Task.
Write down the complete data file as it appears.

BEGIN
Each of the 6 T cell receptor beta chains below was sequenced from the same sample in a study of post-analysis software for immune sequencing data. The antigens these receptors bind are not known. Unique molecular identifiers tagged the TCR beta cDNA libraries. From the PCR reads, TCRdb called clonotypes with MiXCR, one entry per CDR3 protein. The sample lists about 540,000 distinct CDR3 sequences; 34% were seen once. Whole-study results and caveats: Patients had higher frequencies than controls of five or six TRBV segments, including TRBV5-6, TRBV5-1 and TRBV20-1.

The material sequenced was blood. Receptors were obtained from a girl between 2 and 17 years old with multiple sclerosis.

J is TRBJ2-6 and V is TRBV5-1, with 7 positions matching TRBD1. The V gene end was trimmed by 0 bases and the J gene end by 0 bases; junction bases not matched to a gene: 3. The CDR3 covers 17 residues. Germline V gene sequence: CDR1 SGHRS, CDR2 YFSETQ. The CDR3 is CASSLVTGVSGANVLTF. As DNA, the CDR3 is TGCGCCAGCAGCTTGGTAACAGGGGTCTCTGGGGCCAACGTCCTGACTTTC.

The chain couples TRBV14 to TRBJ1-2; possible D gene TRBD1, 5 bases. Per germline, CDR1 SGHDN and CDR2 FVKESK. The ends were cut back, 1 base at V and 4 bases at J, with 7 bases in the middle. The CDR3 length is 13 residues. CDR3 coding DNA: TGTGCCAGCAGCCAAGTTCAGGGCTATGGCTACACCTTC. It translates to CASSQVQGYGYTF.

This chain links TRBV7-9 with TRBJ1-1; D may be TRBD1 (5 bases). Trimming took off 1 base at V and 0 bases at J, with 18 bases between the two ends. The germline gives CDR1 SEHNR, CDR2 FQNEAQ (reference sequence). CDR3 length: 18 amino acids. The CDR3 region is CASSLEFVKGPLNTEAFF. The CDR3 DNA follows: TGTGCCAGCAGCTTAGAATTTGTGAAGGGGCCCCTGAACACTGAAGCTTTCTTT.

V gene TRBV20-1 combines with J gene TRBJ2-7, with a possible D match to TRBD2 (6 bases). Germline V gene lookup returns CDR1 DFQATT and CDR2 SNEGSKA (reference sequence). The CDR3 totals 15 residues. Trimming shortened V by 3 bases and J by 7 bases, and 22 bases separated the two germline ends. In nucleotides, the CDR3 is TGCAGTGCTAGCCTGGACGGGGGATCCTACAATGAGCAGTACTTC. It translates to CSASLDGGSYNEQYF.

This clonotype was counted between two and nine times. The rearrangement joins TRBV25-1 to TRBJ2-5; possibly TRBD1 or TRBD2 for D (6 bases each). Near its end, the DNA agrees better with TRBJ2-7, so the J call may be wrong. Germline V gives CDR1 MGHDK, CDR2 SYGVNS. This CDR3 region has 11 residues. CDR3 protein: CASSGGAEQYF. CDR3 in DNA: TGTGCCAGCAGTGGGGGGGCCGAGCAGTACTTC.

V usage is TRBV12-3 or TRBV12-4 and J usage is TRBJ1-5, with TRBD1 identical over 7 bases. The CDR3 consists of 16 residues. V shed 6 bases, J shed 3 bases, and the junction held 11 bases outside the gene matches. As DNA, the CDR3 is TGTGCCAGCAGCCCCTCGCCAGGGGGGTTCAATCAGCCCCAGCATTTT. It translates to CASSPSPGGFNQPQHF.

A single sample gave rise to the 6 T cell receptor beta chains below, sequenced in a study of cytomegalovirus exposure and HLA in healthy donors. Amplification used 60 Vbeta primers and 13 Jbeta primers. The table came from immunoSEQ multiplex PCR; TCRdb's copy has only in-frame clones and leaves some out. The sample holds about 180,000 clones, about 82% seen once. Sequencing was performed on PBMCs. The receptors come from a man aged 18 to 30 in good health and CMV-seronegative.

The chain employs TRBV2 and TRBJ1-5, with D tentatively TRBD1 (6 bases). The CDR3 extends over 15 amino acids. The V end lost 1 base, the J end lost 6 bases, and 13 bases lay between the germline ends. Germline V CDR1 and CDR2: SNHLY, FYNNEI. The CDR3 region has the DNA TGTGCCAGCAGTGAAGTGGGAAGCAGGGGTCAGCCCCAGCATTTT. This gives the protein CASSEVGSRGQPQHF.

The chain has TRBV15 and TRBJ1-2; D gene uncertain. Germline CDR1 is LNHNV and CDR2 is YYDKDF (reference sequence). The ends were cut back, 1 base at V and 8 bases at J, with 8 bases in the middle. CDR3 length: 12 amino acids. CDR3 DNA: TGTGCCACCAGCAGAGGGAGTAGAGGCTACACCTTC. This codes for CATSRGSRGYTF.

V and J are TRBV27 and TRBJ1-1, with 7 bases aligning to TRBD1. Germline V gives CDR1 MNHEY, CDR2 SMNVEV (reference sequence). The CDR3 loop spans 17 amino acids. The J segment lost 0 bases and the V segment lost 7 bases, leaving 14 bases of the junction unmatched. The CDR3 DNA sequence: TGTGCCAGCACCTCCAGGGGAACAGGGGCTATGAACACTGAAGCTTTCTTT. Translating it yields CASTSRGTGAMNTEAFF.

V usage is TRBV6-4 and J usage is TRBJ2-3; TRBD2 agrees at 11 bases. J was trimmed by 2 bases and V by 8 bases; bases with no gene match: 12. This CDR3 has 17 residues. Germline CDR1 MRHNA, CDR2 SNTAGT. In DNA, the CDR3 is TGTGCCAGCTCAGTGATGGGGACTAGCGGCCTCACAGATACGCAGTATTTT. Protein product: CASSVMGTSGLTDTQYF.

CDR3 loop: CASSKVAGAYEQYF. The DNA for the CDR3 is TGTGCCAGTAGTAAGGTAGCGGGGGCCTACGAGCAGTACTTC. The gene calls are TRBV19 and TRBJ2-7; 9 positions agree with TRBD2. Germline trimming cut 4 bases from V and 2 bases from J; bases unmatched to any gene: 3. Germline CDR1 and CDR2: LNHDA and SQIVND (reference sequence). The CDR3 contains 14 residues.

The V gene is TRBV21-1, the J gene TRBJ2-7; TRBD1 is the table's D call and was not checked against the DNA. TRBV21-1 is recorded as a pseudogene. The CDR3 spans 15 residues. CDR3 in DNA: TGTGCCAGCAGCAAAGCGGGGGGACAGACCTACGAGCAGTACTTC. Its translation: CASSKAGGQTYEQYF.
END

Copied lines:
Each of the 6 T cell receptor beta chains below was sequenced from the same sample in a study of post-analysis software for immune sequencing data. The antigens these receptors bind are not known. Unique molecular identifiers tagged the TCR beta cDNA libraries. From the PCR reads, TCRdb called clonotypes with MiXCR, one entry per CDR3 protein. The sample lists about 540,000 distinct CDR3 sequences; 34% were seen once. Whole-study results and caveats: Patients had higher frequencies than controls of five or six TRBV segments, including TRBV5-6, TRBV5-1 and TRBV20-1.

The material sequenced was blood. Receptors were obtained from a girl between 2 and 17 years old with multiple sclerosis.

J is TRBJ2-6 and V is TRBV5-1, with 7 positions matching TRBD1. The V gene end was trimmed by 0 bases and the J gene end by 0 bases; junction bases not matched to a gene: 3. The CDR3 covers 17 residues. Germline V gene sequence: CDR1 SGHRS, CDR2 YFSETQ. The CDR3 is CASSLVTGVSGANVLTF. As DNA, the CDR3 is TGCGCCAGCAGCTTGGTAACAGGGGTCTCTGGGGCCAACGTCCTGACTTTC.

The chain couples TRBV14 to TRBJ1-2; possible D gene TRBD1, 5 bases. Per germline, CDR1 SGHDN and CDR2 FVKESK. The ends were cut back, 1 base at V and 4 bases at J, with 7 bases in the middle. The CDR3 length is 13 residues. CDR3 coding DNA: TGTGCCAGCAGCCAAGTTCAGGGCTATGGCTACACCTTC. It translates to CASSQVQGYGYTF.

This chain links TRBV7-9 with TRBJ1-1; D may be TRBD1 (5 bases). Trimming took off 1 base at V and 0 bases at J, with 18 bases between the two ends. The germline gives CDR1 SEHNR, CDR2 FQNEAQ (reference sequence). CDR3 length: 18 amino acids. The CDR3 region is CASSLEFVKGPLNTEAFF. The CDR3 DNA follows: TGTGCCAGCAGCTTAGAATTTGTGAAGGGGCCCCTGAACACTGAAGCTTTCTTT.

V gene TRBV20-1 combines with J gene TRBJ2-7, with a possible D match to TRBD2 (6 bases). Germline V gene lookup returns CDR1 DFQATT and CDR2 SNEGSKA (reference sequence). The CDR3 totals 15 residues. Trimming shortened V by 3 bases and J by 7 bases, and 22 bases separated the two germline ends. In nucleotides, the CDR3 is TGCAGTGCTAGCCTGGACGGGGGATCCTACAATGAGCAGTACTTC. It translates to CSASLDGGSYNEQYF.

This clonotype was counted between two and nine times. The rearrangement joins TRBV25-1 to TRBJ2-5; possibly TRBD1 or TRBD2 for D (6 bases each). Near its end, the DNA agrees better with TRBJ2-7, so the J call may be wrong. Germline V gives CDR1 MGHDK, CDR2 SYGVNS. This CDR3 region has 11 residues. CDR3 protein: CASSGGAEQYF. CDR3 in DNA: TGTGCCAGCAGTGGGGGGGCCGAGCAGTACTTC.

V usage is TRBV12-3 or TRBV12-4 and J usage is TRBJ1-5, with TRBD1 identical over 7 bases. The CDR3 consists of 16 residues. V shed 6 bases, J shed 3 bases, and the junction held 11 bases outside the gene matches. As DNA, the CDR3 is TGTGCCAGCAGCCCCTCGCCAGGGGGGTTCAATCAGCCCCAGCATTTT. It translates to CASSPSPGGFNQPQHF.

A single sample gave rise to the 6 T cell receptor beta chains below, sequenced in a study of cytomegalovirus exposure and HLA in healthy donors. Amplification used 60 Vbeta primers and 13 Jbeta primers. The table came from immunoSEQ multiplex PCR; TCRdb's copy has only in-frame clones and leaves some out. The sample holds about 180,000 clones, about 82% seen once. Sequencing was performed on PBMCs. The receptors come from a man aged 18 to 30 in good health and CMV-seronegative.

The chain employs TRBV2 and TRBJ1-5, with D tentatively TRBD1 (6 bases). The CDR3 extends over 15 amino acids. The V end lost 1 base, the J end lost 6 bases, and 13 bases lay between the germline ends. Germline V CDR1 and CDR2: SNHLY, FYNNEI. The CDR3 region has the DNA TGTGCCAGCAGTGAAGTGGGAAGCAGGGGTCAGCCCCAGCATTTT. This gives the protein CASSEVGSRGQPQHF.

The chain has TRBV15 and TRBJ1-2; D gene uncertain. Germline CDR1 is LNHNV and CDR2 is YYDKDF (reference sequence). The ends were cut back, 1 base at V and 8 bases at J, with 8 bases in the middle. CDR3 length: 12 amino acids. CDR3 DNA: TGTGCCACCAGCAGAGGGAGTAGAGGCTACACCTTC. This codes for CATSRGSRGYTF.

V and J are TRBV27 and TRBJ1-1, with 7 bases aligning to TRBD1. Germline V gives CDR1 MNHEY, CDR2 SMNVEV (reference sequence). The CDR3 loop spans 17 amino acids. The J segment lost 0 bases and the V segment lost 7 bases, leaving 14 bases of the junction unmatched. The CDR3 DNA sequence: TGTGCCAGCACCTCCAGGGGAACAGGGGCTATGAACACTGAAGCTTTCTTT. Translating it yields CASTSRGTGAMNTEAFF.

V usage is TRBV6-4 and J usage is TRBJ2-3; TRBD2 agrees at 11 bases. J was trimmed by 2 bases and V by 8 bases; bases with no gene match: 12. This CDR3 has 17 residues. Germline CDR1 MRHNA, CDR2 SNTAGT. In DNA, the CDR3 is TGTGCCAGCTCAGTGATGGGGACTAGCGGCCTCACAGATACGCAGTATTTT. Protein product: CASSVMGTSGLTDTQYF.

CDR3 loop: CASSKVAGAYEQYF. The DNA for the CDR3 is TGTGCCAGTAGTAAGGTAGCGGGGGCCTACGAGCAGTACTTC. The gene calls are TRBV19 and TRBJ2-7; 9 positions agree with TRBD2. Germline trimming cut 4 bases from V and 2 bases from J; bases unmatched to any gene: 3. Germline CDR1 and CDR2: LNHDA and SQIVND (reference sequence). The CDR3 contains 14 residues.

The V gene is TRBV21-1, the J gene TRBJ2-7; TRBD1 is the table's D call and was not checked against the DNA. TRBV21-1 is recorded as a pseudogene. The CDR3 spans 15 residues. CDR3 in DNA: TGTGCCAGCAGCAAAGCGGGGGGACAGACCTACGAGCAGTACTTC. Its translation: CASSKAGGQTYEQYF.